How many bunnies do we need to get some sleep?

Baby Bop’s sleeping has gone off the rails and is a big ol’ train wreck. I have no idea why it was so good for so long and now I have no idea why it’s bad again. Captain’s theory is that we never should’ve talked about how good it was.

At 7am, after waking up at 5am, Baby Bop says,

“Mommy, sleepy.”

Tell me about it.

We’ve been screwed up for 6 weeks. For the past 3 weeks we just maintained status quo, i.e. bed sharing so we could save our sanity because we knew going away would negate any progress.

We went skiing in Killington. Skiing was awesome. We all got the Norovirus. So that was the worst. But if I have to have a puking toddler, being in a hotel room that I’ll never smell again is not a terrible idea.

Now we’re home, feeling better and still not sleeping great. Except now Baby Bop is used to sleeping with both of us and not just one. She woke up screaming even though I was right next to her and kept saying,

“Dada? Dada?”

I settle her down and she reaches her arm out for where Captain was when we were on vacation. We were in a queen bed, so we were on top of each other.

At any given moment Baby Bop’s head was on Captain and her feet were on me. Or vice versa. Feet sound preferable because they don’t weigh as much as her head, but you’d rethink that when there’s a foot doing leg presses against your jaw.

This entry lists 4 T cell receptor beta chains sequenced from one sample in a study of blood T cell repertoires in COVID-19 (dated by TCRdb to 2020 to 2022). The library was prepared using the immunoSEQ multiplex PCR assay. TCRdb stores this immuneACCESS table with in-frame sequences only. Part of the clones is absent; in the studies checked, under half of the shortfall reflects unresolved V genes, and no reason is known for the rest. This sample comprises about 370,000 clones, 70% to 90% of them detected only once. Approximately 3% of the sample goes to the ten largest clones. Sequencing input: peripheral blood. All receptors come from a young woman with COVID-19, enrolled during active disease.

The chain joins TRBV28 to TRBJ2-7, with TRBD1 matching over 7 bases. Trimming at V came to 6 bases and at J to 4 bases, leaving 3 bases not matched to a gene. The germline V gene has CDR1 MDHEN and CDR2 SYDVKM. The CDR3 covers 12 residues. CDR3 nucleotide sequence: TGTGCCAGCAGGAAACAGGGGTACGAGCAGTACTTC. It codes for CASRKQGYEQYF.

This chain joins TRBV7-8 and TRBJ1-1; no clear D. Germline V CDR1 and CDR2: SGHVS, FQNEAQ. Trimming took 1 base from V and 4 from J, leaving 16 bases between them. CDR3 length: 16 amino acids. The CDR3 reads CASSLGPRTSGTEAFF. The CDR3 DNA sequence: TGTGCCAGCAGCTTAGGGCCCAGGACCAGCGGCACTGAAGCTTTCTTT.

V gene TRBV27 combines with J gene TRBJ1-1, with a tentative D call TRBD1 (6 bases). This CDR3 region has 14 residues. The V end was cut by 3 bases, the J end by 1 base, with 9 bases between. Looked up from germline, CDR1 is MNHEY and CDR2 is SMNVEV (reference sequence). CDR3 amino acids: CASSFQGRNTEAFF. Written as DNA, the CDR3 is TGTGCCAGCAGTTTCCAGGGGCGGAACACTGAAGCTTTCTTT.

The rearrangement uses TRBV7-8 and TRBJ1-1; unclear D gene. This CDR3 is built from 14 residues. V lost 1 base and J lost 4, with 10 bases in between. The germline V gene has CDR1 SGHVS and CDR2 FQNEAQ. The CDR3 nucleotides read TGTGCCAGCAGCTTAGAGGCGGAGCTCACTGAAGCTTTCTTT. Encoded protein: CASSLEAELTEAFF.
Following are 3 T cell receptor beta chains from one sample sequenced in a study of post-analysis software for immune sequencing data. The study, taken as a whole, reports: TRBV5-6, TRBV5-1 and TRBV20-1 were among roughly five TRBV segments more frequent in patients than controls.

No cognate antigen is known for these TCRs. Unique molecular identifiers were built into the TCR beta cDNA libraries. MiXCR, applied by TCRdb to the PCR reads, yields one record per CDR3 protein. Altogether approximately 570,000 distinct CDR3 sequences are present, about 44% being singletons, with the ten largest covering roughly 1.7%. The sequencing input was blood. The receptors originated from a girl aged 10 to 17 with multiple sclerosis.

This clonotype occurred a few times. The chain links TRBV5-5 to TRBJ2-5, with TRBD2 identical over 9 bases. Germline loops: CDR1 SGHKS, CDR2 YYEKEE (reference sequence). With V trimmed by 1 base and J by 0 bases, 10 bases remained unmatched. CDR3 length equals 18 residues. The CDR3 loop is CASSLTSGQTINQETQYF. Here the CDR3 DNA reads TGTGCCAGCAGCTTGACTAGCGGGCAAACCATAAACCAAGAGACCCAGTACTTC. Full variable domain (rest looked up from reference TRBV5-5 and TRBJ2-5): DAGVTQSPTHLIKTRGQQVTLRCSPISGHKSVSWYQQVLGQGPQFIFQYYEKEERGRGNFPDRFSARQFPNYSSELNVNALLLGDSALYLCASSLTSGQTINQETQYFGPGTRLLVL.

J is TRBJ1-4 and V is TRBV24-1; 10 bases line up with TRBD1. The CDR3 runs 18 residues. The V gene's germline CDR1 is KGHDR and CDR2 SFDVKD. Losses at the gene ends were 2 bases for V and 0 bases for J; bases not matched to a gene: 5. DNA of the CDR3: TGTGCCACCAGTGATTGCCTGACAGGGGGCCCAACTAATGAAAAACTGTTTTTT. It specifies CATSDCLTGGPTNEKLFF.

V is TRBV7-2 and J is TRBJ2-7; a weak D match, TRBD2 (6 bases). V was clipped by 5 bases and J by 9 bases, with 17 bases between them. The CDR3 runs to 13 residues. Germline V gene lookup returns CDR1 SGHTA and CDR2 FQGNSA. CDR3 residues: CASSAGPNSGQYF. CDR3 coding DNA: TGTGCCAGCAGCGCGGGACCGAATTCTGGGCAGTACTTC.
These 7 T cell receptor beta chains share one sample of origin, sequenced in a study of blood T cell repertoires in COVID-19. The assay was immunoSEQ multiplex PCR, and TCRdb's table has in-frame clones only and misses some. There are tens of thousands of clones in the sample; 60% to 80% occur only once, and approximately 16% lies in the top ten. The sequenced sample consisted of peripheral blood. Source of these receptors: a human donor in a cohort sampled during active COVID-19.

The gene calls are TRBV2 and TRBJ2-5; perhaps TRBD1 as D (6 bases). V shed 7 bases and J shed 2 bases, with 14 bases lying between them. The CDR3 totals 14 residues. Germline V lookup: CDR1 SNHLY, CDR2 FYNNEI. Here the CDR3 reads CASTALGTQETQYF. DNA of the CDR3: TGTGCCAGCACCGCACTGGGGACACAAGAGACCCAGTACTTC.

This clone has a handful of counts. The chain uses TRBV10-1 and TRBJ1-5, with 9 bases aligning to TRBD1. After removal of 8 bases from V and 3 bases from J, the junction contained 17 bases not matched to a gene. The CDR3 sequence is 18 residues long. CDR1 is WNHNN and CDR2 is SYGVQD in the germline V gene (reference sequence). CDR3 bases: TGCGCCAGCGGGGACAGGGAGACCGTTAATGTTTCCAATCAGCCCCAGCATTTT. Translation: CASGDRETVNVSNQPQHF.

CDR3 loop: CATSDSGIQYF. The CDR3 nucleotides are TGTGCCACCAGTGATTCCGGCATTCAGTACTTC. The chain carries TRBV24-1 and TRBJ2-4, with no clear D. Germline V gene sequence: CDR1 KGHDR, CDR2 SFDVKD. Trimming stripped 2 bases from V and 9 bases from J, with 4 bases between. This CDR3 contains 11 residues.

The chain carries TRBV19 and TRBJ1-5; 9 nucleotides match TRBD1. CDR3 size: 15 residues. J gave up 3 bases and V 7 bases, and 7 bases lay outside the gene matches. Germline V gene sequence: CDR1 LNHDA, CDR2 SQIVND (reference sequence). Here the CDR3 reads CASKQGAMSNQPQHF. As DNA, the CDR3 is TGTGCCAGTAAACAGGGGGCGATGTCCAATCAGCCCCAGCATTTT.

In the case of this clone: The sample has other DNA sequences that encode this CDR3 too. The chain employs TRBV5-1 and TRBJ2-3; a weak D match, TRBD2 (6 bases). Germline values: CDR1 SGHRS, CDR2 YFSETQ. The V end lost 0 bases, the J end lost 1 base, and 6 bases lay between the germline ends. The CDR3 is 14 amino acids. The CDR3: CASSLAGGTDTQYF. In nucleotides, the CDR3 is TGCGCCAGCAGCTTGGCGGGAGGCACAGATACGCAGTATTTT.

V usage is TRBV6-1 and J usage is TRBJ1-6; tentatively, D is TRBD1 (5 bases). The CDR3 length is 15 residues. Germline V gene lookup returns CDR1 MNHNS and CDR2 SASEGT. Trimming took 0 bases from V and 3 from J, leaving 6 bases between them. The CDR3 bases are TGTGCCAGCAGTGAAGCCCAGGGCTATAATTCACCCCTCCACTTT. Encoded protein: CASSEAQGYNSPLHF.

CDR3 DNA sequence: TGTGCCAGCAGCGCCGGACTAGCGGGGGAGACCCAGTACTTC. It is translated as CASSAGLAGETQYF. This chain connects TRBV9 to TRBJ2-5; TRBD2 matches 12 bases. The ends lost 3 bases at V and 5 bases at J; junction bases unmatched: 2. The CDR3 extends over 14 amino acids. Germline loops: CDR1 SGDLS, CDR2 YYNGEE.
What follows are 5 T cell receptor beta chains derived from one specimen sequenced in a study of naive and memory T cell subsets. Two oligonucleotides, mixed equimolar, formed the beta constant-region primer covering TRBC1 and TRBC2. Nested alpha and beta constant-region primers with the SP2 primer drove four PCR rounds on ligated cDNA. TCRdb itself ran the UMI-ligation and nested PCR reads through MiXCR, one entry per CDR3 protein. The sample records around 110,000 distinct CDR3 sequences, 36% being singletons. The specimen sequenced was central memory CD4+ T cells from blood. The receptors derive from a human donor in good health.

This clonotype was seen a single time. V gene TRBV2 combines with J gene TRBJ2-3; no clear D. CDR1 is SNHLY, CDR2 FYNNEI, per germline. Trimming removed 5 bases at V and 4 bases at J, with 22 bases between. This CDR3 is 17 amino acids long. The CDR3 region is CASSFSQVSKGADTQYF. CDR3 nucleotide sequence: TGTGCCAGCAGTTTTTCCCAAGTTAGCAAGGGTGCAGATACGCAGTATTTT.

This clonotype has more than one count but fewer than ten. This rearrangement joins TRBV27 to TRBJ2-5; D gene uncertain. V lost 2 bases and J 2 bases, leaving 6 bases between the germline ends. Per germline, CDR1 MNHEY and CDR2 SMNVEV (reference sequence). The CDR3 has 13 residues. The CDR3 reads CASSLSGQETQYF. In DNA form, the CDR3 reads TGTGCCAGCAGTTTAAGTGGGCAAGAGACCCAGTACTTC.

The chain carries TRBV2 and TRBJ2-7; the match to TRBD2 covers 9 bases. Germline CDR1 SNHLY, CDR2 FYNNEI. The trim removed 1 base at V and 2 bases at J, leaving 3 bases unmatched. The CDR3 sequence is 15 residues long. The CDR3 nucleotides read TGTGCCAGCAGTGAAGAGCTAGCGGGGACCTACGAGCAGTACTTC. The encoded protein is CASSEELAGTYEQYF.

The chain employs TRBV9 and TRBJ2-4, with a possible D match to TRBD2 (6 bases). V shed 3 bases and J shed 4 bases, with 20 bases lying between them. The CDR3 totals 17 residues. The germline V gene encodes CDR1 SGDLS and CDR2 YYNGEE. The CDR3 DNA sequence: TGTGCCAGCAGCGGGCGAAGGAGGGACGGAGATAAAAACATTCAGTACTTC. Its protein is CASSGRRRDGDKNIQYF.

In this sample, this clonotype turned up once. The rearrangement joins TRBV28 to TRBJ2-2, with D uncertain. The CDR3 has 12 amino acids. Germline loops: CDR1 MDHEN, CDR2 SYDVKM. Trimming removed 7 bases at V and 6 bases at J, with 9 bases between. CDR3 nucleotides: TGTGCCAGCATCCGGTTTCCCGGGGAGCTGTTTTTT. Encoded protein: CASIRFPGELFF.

Captain says,

“I think we should wash her bunnies.”


The only reason I wasn’t washing them, was because she was sleeping through the night. No point in keeping vomit-scented bunnies now.

I wash one at a time. She’s attached to two. There’s a third, untouched, entirely new back-up bunny on the shelf. While one is in the wash Baby Bop asks for her bunnies. I hand her one of her usual ones. She tells me,


“Yes. We only have one right now.”

She points to the brand new one on the shelf.


Hard to argue with that. I hand it to her. She looks at it. Looks at me. Takes a big sniff and wrinkles her forehead in consternation. It smells way too clean. She says,


“Yup, bunny.”

She gives me a look like she wants me to know I’m not pulling one over on her and gives the new bunny a hug.

Now both bunnies are washed and the new one is stored out of sight. She tried to have three. When I emerge from her room with the new bunny, Captain says,

“You got it away.”

“I’m not having her attached to 3 bunnies.” Then I’d have to buy 3 more bunnies to have back-ups and that would run us up another $120. Sleep may be out of control, but I’m standing my ground with the bunnies.





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